I should have said, not be subject to legal liability for providing such information without having been shown a warrant.

  6. Nigel · 806 days ago

    The wireless carriers are caretakers of our privacy. That trust has always been an implicit part of the deal --- something so obvious that it shouldn’t even be in question. And now that the state (which isn't exactly well known for its performance in honoring that privacy) has actually gone and tried to make that trust explicit, they're saying, "Huh? We're confused..."

    So am I. I was under the impression that they actually took privacy at least somewhat seriously.

    What this really does is expose the complete disregard the wireless carriers have had for their customers' privacy all along. Now that there's a chance they might be required to do what they should have been doing as a matter of routine in the first place, they're squealing like stuck pigs.

    And this is supposed to make them look, what...good?

  7. R0nin · 806 days ago

    It's not as simple as you guys make it sound.

    Law-enforcement requests tracking information for a missing child's cell-phone, or a missing hiker's. "Nope, sorry, can't help you. You have to go find a judge, get a warrant, and then come back to us. You say that might make it too late to help them? Ooh, too bad. The ACLU doesn't want us doing it, so..."

    And yes, this would also put the burden on the carrier for determining if the Law-enforcement agency had a proper warrant or not.

    Of course, the ACLU could go after the Law-enforcement agencies to get this kind of info, but they're not as easy a target as a private company, so they're trying to strong-arm them instead. Because, you know, the ACLU never has an agenda. They're always just looking out for you, right?

    Frankly, I find the tone of this article to be biased and condescending in its treatment of the carriers.

    • Richard · 803 days ago

      Did you read the article?

      "Sometimes that's a good thing, such as when geolocating somebody will save his or her life. The bill addresses such situations, where time is more crucial than the need to obtain a warrant."

  8. Kyle · 806 days ago

    I agree with the above post. I work in a 911 center and can't tell you how many times we have had to call a cell company to help locate someone in trouble. If they have to worry about whether or not a certain situation falls into the guidelines they are going to cover themselves and choose not to do it.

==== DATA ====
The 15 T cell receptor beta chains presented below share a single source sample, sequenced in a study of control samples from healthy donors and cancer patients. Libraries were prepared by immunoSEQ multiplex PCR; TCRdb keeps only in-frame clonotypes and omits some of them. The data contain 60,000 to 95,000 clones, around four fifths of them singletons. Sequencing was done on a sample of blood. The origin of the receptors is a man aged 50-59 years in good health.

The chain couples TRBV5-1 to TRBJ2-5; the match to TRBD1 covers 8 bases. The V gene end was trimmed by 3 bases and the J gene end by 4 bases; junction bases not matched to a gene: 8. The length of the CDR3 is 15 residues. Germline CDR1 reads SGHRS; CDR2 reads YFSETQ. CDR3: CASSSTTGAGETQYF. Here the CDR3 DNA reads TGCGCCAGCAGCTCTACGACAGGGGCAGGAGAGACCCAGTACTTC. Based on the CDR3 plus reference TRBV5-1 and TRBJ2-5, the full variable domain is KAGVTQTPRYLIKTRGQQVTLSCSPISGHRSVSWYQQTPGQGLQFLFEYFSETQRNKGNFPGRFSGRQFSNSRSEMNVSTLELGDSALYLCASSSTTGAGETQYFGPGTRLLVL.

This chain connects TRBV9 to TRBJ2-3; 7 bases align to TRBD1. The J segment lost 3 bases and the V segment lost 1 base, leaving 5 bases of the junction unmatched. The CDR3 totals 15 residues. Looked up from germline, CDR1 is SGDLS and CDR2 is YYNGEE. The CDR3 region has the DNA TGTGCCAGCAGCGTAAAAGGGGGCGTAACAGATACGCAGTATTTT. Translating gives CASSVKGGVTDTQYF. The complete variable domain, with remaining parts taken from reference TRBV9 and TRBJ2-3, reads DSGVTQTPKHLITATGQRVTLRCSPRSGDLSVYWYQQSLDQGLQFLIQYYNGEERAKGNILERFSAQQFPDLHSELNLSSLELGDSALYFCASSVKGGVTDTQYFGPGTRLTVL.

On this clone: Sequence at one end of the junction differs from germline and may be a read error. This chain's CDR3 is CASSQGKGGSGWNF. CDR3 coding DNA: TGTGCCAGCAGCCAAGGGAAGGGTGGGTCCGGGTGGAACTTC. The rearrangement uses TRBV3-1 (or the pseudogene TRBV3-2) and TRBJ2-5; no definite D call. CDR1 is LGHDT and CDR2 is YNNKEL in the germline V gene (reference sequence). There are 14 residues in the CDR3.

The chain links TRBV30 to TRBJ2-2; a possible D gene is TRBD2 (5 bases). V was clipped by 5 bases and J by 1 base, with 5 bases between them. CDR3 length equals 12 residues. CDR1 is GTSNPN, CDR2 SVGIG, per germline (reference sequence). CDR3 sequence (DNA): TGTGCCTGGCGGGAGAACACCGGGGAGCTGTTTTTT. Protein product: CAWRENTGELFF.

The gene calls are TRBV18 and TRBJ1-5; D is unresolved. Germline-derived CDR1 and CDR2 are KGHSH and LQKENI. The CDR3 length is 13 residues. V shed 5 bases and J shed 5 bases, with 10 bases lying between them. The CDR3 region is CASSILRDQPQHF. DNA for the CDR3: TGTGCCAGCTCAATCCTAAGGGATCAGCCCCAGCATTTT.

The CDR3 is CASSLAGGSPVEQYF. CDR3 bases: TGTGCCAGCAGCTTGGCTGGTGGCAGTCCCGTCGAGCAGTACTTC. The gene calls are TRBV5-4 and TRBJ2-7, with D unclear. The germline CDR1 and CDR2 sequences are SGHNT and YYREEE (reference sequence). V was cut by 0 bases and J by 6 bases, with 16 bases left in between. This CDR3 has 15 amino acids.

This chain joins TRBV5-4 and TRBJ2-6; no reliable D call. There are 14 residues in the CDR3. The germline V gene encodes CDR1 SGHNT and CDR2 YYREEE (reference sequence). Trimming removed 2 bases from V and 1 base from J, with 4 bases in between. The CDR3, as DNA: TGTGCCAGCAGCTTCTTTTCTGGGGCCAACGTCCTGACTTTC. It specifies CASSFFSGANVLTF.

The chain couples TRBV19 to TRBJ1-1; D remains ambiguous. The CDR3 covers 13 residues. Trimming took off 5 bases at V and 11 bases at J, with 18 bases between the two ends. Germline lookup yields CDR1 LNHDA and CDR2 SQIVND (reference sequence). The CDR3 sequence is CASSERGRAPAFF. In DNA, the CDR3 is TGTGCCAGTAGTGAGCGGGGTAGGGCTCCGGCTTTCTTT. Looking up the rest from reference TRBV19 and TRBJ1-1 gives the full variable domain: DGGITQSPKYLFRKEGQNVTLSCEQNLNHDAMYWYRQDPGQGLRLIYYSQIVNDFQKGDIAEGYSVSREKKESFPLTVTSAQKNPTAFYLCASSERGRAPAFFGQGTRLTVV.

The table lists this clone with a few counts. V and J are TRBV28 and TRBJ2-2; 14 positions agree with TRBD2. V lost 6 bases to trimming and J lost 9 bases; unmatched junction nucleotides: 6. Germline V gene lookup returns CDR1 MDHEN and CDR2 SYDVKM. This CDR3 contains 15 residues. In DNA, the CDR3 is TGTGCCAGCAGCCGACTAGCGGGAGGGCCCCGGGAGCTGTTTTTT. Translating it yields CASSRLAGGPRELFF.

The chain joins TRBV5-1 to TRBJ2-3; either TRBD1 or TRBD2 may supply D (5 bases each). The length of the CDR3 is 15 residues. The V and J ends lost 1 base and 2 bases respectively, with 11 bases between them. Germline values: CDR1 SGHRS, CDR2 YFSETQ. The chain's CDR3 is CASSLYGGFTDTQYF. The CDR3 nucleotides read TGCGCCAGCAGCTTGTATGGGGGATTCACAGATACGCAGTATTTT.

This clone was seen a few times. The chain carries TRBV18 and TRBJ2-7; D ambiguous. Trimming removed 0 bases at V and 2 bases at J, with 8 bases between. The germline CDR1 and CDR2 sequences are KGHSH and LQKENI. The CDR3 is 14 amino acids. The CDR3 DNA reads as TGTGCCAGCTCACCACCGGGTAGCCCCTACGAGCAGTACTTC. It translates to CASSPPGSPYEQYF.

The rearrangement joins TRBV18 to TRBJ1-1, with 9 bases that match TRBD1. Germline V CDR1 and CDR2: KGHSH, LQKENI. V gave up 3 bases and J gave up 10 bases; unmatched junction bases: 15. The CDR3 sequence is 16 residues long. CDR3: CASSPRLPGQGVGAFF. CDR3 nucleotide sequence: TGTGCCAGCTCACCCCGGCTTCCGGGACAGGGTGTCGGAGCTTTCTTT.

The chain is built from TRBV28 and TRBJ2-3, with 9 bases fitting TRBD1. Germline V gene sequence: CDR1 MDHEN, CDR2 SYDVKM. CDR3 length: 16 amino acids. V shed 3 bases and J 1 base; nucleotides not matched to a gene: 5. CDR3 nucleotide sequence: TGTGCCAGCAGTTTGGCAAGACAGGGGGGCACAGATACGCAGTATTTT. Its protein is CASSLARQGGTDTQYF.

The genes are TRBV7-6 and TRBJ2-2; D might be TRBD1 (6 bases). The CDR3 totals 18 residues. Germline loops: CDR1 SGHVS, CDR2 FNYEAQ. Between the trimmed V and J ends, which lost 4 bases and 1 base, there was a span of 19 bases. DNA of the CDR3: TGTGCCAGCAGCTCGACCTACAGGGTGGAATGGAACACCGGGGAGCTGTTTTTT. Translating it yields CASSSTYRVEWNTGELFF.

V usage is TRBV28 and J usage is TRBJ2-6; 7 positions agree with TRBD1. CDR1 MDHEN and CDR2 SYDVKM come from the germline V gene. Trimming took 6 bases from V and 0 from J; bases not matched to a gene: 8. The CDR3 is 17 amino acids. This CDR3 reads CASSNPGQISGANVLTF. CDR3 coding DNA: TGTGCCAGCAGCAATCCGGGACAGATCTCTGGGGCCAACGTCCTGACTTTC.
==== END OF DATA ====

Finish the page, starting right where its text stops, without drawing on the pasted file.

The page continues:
In the past I had a domestic call where the boyfriend had knocked the girlfriend out and put her in the truck of his car. She wakes up in the truck and luckily had her phone and calls 911. Of course she had no way to know where she was. The only location she could give me was where they lived so I was able to at least dispatch units to the general area of where things started. Kept her on the line to get a vehicle and perp descriptions, trying to keep her calm, while updating police units with any additional information and at the same time calling her cell provider to try and get her location. The cell phone company figured out where she was in less than 10 minutes and units were dispatched across the county from where the incident occurred.

    Luckily officers located the car, pulled the boyfriend over and arrested him at gunpoint. He had all the items in the car that he needed to kill his girlfriend and bury her at the location he was headed to - which was less than 10 minutes from where he was pulled over.

    If we had to get a warrant in this case, this woman would have been dead. While this story sounds extreme this type stuff happens all the time.

  9. Jack · 805 days ago

    After reading the replies to this, I seriously wonder how many people are paying attention. For one, I am a retired Police Officer (USA) and getting a warrant is a pain, but it's one of the protections that keep the people being "run over" by police departments. If it was easy to get, then it wouldn't be worth the paper it's written on. As was mentioned, there is some attribute to get data that would save a life, such as cell tower accessed or GPS data. No one is going to complain if someone is saved! The simple rule should be "Get a Warrant". Most laws don't function perfectly when initially drawn up, like software some tweaks are required. I think, as usual, you hit it on the head.

  10. Mattis · 805 days ago

    AFAIK this would be the first time that handling of geolocation data is really covered by law. If the law passes, which I hope it does, the carriers can no longer share that information "with selected partners and third parties"on their own say-so.
    I am sure the law will generate lots of exposure and heated conversations about who exactly gets the data today and how come they can have it but the constabulary can not.
    Emergency services searching for missing hikers, etc., have always had the privilege of instant access to any needed information to locate missing persons in danger. I don't believe that is an issue here.

  11. iPad 4 Release Date · 649 days ago

    The Telecoms want to not be subject to criminal prosecution for all of the times they provide the information without a warrant.

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About the author

I've been writing about technology, careers, science and health since 1995. I rose to the lofty heights of Executive Editor for eWEEK, popped out with the 2008 crash, joined the freelancer economy, and am still writing for my beloved peeps at places like Sophos's Naked Security, CIO Mag, ComputerWorld, PC Mag, IT Expert Voice, Software Quality Connection, Time, and the US and British editions of HP's Input/Output. I respond to cash and spicy sites, so don't be shy.